Teenager Arrested for iPhone Hack That Threatened 911 Emergency Systems

Teenager Arrested for iPhone Hack That Threatened 911 Emergency Systems
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Authorities have arrested an 18-year-old hacker for disseminating code last Tuesday that resulted in scores of hang-up calls made to 911 emergency systems in Arizona, California, and Texas in a matter of minutes.

Meetkumar Hiteshbhai Desai has been taken into custody on three felony counts of Computer Tampering for pushing out the 911-dialing code. Authorities were able to locate the teenage Arizona resident through a link on Twitter that caused people’s iPhones to dial 911 repeatedly and persistently. Investigators moved to quickly shut the link down and discovered that it was registered under the name “Meet Desai.”

According to a statement by the Maricopa County Sheriff’s Office in Arizona, once in custody, Desai allegedly told the Sheriff’s detectives that he was interested in discovering iOS bugs that he could manipulate and report to Apple in exchange for cash remuneration under the company’s bug bounty program. He also claimed that he had originally intended to propagate a funny and annoying, yet ultimately benign bug that would add pop-ups, open email, activate the dialing feature on iPhones, and cause them to reboot.

Instead, according to the same press release, Desai admitted that he may have unintentionally released a malicious form of the bug that directed calls to 911.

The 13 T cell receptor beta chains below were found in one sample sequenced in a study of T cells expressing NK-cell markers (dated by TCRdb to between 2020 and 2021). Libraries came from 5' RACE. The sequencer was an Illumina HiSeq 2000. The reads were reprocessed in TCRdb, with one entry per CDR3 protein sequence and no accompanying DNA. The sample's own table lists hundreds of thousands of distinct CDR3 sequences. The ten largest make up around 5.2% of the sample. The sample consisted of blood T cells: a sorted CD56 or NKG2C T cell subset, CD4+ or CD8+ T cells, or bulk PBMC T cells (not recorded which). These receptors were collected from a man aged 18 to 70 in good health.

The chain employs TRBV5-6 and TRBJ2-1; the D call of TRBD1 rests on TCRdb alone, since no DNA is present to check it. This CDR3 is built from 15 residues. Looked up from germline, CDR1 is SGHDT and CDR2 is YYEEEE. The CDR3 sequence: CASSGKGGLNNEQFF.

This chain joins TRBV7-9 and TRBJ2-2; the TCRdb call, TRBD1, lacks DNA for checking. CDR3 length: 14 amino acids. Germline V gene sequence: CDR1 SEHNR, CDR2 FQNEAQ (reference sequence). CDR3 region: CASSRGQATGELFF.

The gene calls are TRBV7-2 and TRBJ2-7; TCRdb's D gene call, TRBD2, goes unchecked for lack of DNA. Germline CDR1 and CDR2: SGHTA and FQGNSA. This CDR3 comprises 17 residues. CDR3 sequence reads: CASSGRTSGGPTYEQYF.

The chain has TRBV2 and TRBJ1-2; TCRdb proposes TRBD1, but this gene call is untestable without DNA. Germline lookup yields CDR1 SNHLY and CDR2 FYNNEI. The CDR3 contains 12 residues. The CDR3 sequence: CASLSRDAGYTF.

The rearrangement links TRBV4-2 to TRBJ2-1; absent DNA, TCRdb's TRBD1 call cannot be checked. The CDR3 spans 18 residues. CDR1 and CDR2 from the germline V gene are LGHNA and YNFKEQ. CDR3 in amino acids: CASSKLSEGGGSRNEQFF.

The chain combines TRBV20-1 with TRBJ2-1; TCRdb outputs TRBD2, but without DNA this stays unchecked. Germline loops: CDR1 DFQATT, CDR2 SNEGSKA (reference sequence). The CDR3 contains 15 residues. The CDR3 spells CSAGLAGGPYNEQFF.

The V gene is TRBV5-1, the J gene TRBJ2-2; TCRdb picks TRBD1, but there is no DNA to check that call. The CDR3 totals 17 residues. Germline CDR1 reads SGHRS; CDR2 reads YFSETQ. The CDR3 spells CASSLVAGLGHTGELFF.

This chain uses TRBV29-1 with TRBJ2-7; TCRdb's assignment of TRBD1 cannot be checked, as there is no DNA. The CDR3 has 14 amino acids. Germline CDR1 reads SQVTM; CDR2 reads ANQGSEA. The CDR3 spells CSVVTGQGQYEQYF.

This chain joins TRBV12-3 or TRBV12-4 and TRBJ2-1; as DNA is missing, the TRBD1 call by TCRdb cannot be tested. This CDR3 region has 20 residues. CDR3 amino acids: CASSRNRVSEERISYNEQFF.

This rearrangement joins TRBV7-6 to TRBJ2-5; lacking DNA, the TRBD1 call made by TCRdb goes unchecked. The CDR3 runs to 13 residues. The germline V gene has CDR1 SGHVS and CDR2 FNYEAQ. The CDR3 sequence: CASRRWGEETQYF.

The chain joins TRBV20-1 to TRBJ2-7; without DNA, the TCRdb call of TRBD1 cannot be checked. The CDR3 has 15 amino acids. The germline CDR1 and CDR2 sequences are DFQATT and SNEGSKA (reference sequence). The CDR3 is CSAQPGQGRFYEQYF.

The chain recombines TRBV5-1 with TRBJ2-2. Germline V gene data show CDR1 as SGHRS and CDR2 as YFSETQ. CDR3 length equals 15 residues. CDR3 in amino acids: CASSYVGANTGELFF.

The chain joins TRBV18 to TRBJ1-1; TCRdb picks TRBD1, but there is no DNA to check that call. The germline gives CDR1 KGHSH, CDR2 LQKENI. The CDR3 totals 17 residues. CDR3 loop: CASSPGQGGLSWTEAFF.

Proceeding similarly to a distributed denial-of-service attack, the telephony denial-of-service attack could have compromised emergency 911 infrastructure in parts of Arizona and other states by directing an overwhelming barrage of bogus calls at call centers. Because most 911 centers already operate at near capacity under normal circumstances, even a slight uptick in call volumes can prove unmanageable. A typical 911 call center uses just three to five circuits to process all of its incoming calls and are very easy to overwhelm.

Earlier this year, a group of researchers found that just 200,000 infected phones distributed throughout the nation could form a botnet powerful enough to significantly disrupt 911 services across America.

Featured Photo: Leszek Kobusinski / Shutterstock.com
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